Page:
It’s ironic that immigrants applying for U.S. citizenship must study U.S. history and become familiar with the U.S. Constitution and how our three branches of government — executive, legislative, judicial — operate. Immigrants must pass a 100-question exam and recite the Pledge of Allegiance before citizenship is granted. Could all U.S. middle-school and high-school students pass the same citizenship test if it were given to them today? That is highly doubtful. Why? Because more and more schools in Massachusetts and across the country have eliminated history, civics and social-studies programs.

Educators say money is a factor. Certainly, budget reductions have forced school leaders to make tough decisions in recent years, but the elimination of history and civics classes are not wise choices. We can see a direct correlation in the rise of ethnic fragmentation and disintegration of America’s “melting pot” principle because of it. The national motto, “E Pluribus unum” — one from many — is being diminished and forgotten.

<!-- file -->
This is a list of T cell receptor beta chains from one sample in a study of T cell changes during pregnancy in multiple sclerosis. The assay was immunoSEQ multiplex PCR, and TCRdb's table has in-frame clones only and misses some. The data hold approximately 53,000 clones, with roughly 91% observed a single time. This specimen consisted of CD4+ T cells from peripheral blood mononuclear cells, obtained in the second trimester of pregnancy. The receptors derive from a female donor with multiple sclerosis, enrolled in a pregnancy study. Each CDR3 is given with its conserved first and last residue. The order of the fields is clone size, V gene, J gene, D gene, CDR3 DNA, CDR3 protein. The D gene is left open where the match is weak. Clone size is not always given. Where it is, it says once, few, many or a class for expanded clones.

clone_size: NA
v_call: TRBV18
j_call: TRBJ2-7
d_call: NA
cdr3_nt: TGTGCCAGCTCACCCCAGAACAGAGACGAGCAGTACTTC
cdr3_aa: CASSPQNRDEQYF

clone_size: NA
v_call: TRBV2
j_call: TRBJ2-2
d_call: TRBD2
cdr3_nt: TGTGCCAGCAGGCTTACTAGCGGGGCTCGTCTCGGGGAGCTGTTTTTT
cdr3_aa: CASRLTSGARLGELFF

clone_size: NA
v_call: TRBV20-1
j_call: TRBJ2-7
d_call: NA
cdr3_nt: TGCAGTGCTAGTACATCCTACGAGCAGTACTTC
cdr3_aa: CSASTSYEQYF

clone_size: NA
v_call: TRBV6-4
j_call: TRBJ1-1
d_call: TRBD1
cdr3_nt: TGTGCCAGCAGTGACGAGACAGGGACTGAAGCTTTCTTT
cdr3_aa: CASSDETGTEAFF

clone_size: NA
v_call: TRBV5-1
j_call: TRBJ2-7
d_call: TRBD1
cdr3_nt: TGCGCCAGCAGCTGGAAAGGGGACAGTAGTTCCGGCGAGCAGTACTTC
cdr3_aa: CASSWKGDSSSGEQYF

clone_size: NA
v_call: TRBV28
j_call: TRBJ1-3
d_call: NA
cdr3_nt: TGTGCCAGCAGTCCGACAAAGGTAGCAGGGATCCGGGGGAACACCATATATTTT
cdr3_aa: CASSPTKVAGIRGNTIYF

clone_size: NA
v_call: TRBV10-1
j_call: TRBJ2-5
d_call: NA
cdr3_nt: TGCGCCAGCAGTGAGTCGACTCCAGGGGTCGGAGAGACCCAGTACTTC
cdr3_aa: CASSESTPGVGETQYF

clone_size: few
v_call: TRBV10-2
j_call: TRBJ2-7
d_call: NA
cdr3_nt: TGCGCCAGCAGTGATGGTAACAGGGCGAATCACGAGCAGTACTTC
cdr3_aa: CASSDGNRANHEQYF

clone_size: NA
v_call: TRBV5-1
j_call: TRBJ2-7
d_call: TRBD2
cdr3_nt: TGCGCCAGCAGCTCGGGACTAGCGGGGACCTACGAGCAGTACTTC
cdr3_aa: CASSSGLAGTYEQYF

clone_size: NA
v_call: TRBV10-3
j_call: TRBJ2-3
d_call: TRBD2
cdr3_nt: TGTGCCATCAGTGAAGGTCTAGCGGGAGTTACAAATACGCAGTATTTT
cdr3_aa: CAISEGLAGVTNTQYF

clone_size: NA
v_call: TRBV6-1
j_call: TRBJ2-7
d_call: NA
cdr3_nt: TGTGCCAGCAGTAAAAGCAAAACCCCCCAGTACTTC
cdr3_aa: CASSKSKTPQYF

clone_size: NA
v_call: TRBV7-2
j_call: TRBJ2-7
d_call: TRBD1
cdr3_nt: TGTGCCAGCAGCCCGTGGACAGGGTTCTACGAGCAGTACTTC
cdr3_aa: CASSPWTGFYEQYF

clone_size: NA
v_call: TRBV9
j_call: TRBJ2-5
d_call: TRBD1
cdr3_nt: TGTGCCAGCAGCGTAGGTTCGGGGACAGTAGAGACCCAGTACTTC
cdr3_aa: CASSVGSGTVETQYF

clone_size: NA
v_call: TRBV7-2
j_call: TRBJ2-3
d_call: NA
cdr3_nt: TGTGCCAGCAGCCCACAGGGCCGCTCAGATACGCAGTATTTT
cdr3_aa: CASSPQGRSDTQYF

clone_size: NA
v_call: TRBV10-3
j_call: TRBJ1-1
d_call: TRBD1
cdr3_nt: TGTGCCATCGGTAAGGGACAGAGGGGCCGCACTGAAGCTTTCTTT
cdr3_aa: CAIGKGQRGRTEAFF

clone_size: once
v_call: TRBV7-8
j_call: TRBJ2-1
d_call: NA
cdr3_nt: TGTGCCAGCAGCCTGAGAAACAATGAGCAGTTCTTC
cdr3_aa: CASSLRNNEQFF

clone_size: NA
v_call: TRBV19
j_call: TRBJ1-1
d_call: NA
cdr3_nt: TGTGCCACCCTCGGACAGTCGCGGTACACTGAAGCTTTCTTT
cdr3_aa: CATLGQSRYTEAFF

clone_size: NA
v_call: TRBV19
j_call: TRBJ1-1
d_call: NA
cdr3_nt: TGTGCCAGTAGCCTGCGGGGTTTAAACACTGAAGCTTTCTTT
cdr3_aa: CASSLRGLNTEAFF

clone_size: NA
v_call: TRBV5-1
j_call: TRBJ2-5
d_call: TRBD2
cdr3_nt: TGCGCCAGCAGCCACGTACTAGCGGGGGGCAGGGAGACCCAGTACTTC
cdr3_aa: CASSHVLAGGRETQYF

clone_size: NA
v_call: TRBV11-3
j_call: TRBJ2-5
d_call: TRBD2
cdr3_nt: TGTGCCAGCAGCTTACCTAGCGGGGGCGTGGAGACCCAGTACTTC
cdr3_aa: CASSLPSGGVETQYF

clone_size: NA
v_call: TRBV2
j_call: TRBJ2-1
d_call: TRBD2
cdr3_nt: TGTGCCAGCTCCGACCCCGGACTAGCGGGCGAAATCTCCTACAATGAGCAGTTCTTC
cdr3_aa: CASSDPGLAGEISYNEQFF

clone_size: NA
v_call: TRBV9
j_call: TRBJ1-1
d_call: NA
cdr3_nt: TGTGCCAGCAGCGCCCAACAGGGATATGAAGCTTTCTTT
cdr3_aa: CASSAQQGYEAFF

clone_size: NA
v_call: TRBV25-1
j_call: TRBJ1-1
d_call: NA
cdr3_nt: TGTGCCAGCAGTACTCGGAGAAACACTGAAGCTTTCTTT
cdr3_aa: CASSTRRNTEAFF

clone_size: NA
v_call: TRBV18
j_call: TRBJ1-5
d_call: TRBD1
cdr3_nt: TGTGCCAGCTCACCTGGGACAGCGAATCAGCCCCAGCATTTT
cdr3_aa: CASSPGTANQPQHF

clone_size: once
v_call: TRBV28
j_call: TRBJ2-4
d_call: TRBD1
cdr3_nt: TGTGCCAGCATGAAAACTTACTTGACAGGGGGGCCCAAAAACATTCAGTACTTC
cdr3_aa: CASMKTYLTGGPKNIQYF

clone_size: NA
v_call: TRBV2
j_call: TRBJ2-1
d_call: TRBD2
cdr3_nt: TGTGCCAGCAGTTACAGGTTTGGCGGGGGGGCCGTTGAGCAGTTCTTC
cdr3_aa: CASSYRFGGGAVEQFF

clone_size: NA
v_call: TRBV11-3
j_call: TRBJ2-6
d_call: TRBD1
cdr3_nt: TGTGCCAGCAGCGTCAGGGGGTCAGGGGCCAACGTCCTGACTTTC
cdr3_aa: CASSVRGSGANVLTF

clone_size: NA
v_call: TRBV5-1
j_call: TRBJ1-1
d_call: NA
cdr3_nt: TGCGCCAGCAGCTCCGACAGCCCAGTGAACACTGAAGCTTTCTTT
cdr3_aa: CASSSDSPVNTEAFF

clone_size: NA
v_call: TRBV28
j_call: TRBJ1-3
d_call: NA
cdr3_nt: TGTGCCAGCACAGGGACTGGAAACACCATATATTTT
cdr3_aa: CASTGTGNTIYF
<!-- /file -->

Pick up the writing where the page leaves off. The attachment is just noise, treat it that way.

In some U.S. public school districts, students are being taught Mexican history, Spanish history, African history and Chinese history to the abandonment of learning about the struggles and successes of their own land. We don’t teach Irish, Italian or Greek history in Massachusetts public schools as a requirement, do we? Of course not. Young people should learn about different world cultures, but not at the expense of neglecting the fundamentals of the American experience.

In 2009, the state’s Department of Education, upon first agreeing to establish an MCAS history exam, backtracked, saying the $2.4 million implementation cost was problematic. Today, in 2012, the proposal still sits on the back-burner as Education Commissioner Mitchell Chester and Education Secretary Paul Reveille spend millions of dollars in federal Race to the Top funds for other “visionary” and somewhat untested uses. Isn’t it time to do the right thing and make an investment where it will count — teaching students to become productive citizens?